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In our continuing efforts to celebrate the women who shape our world, we take a look back at 10 women who shaped 2008.

10. Christina Norman –  Norman may be the most powerful black woman in media that most don’t know. That won’t be the case for long, however. She departed her post as MTV president in February, and is said to be in talks to head up Oprah Winfrey’s cable network venture the Oprah Winfrey Network (OWN). Norman has a decorated career as an advertiser and programmer that makes her a near shoe-in for the CEO position.

9. Candace Parker – Also gracing NewsOne’s Athletes of the Year list, Parker has made her way to the top ranks of female athletes in her sport. She’s already won two gold medals with the U.S. Olympic Basketball team, two NCAA championships and a WNBA Most Valuable Player award in the last 4 years. She and Lisa Leslie have provided the punch to bring the L.A. Sparks back to prominence. Parker led the WNBA in four major statistical categories, and made herself a player to watch in the coming seasons.

8. Serena Williams & Venus Williams – More remarkable than Serena Williams capturing her ninth single’s title at the U.S. Open, is that she’s done so with her most challenging opponent being her sister Venus. The Williams Sisters faced each other in the Wimbledon Final, where Venus had already won four championships. In Serena’s loss, she missed out on a third Wimbledon title. Despite their heated rivalry, the sisters still won Gold in Beijing Women’s Doubles Tennis.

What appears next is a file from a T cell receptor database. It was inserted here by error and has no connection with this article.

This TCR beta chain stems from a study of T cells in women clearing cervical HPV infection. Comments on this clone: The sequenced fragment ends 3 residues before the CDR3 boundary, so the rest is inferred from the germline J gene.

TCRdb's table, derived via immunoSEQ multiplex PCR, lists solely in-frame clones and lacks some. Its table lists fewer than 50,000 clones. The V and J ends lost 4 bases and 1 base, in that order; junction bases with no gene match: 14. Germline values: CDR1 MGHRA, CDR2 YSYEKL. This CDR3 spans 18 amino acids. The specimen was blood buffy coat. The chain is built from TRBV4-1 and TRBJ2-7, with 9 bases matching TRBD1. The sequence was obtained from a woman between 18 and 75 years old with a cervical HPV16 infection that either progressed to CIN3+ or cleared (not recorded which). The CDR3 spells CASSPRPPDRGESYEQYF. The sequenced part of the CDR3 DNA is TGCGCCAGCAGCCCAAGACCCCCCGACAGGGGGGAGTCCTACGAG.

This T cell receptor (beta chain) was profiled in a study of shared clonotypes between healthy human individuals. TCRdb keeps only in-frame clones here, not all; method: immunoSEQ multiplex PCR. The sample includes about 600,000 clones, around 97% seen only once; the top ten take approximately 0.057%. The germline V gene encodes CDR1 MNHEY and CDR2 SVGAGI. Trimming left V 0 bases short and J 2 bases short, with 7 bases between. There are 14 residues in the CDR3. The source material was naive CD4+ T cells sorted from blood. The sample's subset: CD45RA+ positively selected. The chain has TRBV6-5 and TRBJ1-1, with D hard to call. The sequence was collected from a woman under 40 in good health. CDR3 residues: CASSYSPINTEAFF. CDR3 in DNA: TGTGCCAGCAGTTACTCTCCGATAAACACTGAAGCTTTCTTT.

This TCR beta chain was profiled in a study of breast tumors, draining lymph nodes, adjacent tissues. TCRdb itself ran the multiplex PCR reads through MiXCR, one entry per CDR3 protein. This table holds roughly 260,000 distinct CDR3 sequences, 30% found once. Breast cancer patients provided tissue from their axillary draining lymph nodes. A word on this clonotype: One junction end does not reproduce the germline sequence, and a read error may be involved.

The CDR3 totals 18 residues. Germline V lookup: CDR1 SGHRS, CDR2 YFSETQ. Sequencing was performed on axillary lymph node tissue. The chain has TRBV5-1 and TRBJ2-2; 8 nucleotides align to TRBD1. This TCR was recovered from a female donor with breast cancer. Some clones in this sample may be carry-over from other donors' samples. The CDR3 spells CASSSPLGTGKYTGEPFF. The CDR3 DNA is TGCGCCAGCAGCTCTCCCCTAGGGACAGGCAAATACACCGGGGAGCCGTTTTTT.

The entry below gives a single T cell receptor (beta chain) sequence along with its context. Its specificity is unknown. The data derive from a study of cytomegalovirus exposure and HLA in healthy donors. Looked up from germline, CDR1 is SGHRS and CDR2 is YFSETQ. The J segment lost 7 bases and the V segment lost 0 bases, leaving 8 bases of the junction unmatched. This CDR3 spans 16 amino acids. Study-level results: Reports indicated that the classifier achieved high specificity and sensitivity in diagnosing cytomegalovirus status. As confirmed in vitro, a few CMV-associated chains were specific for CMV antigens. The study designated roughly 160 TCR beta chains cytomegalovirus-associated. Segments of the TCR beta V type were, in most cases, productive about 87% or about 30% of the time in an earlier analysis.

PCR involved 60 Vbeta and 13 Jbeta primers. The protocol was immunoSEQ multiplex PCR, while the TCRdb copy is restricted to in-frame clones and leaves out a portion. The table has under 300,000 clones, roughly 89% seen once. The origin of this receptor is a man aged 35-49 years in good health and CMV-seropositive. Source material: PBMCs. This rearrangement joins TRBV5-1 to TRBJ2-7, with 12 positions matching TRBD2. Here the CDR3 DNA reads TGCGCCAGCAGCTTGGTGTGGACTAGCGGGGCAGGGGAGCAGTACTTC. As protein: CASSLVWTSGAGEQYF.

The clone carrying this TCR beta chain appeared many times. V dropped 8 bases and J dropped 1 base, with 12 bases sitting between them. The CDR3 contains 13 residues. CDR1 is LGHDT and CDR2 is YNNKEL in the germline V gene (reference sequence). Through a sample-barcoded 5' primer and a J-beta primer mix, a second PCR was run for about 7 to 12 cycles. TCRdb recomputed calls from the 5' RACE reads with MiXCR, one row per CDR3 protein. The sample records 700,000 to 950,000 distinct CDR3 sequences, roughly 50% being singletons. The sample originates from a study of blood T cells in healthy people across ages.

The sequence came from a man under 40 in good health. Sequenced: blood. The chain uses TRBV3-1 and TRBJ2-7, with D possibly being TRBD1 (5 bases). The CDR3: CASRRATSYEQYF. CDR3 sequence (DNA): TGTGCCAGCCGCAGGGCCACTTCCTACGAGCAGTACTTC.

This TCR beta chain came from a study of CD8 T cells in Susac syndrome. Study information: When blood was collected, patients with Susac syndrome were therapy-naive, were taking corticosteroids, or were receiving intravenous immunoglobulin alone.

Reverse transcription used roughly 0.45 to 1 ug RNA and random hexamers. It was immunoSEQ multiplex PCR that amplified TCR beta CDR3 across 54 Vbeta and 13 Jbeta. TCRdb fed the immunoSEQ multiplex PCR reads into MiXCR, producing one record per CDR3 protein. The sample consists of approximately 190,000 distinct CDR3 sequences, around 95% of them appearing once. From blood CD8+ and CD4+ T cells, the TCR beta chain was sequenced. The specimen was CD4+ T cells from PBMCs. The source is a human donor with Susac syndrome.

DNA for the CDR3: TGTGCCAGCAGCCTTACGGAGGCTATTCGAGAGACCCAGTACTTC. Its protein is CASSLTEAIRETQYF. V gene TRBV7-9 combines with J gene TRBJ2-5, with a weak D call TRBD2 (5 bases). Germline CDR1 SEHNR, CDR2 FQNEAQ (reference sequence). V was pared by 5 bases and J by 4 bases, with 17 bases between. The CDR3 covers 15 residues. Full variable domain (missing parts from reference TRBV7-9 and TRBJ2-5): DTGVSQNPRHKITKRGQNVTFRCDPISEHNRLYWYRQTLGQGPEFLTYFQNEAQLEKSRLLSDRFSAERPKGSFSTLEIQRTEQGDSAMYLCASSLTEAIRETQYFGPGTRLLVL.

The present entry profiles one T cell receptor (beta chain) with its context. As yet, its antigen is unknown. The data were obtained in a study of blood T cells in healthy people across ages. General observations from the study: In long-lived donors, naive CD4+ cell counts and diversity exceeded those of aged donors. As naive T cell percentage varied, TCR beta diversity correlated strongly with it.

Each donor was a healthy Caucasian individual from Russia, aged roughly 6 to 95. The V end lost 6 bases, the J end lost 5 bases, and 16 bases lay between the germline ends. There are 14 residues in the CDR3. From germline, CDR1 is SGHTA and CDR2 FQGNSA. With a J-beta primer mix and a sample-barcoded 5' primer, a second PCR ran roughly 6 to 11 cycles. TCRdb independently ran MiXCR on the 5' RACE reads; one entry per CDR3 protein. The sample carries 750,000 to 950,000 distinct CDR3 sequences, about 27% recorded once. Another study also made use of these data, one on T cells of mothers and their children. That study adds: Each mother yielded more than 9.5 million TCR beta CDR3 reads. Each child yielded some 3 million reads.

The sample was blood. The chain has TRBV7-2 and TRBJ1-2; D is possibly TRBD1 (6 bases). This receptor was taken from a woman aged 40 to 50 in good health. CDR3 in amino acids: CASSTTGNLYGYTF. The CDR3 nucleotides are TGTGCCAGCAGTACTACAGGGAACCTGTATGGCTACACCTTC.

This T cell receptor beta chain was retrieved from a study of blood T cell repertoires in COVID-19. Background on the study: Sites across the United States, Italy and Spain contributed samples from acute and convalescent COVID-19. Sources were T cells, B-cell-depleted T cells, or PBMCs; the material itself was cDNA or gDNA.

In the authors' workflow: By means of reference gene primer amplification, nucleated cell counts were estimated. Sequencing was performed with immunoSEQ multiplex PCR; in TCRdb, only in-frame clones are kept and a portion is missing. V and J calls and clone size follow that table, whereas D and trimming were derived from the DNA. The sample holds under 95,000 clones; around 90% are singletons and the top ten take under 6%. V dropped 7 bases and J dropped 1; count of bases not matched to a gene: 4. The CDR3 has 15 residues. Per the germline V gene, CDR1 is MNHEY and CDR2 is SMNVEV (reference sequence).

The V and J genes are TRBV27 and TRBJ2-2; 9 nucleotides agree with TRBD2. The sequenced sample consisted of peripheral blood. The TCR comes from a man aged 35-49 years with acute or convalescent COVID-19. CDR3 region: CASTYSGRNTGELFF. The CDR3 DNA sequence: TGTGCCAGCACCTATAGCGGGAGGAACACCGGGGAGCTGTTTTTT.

7. Stephanie Tubbs-Jones – Although Mrs. Tubbs-Jones passed in a sudden turn this summer, her career will not soon be forgotten. She was the first black woman to be elected to the U.S. House of Representative seat in Ohio’s 11th district. She made her way into the ranks of the Democratic party, serving as its chair in 2002 and as the chair of the House Committee of Official Conduct in 2006. Her support was instrumental in building Hillary Clinton’s name during the Democratic primary. Clinton expressed deep sorrow at her loss, as did many others.

6. Susan E. Rice – Just last month, Susan Rice accepted her highest political position by agreeing to serve as President-elect Barack Obama’s Ambassador to the United Nations. The appointment created a stir for two reasons: Rice was yet another prominent black woman to serve as a diplomatic envoy to the United States; she had a reputation for ruffling feathers to get the job done. Rice has been a leading voice in the drive to end genocide in Darfur. Her career in public policy is impressive but green, a common theme among some Obama cabinet choices. This year will certainly be her biggest test as the tensions surrounding terrorism have reached a fever pitch internationally.

See the full list.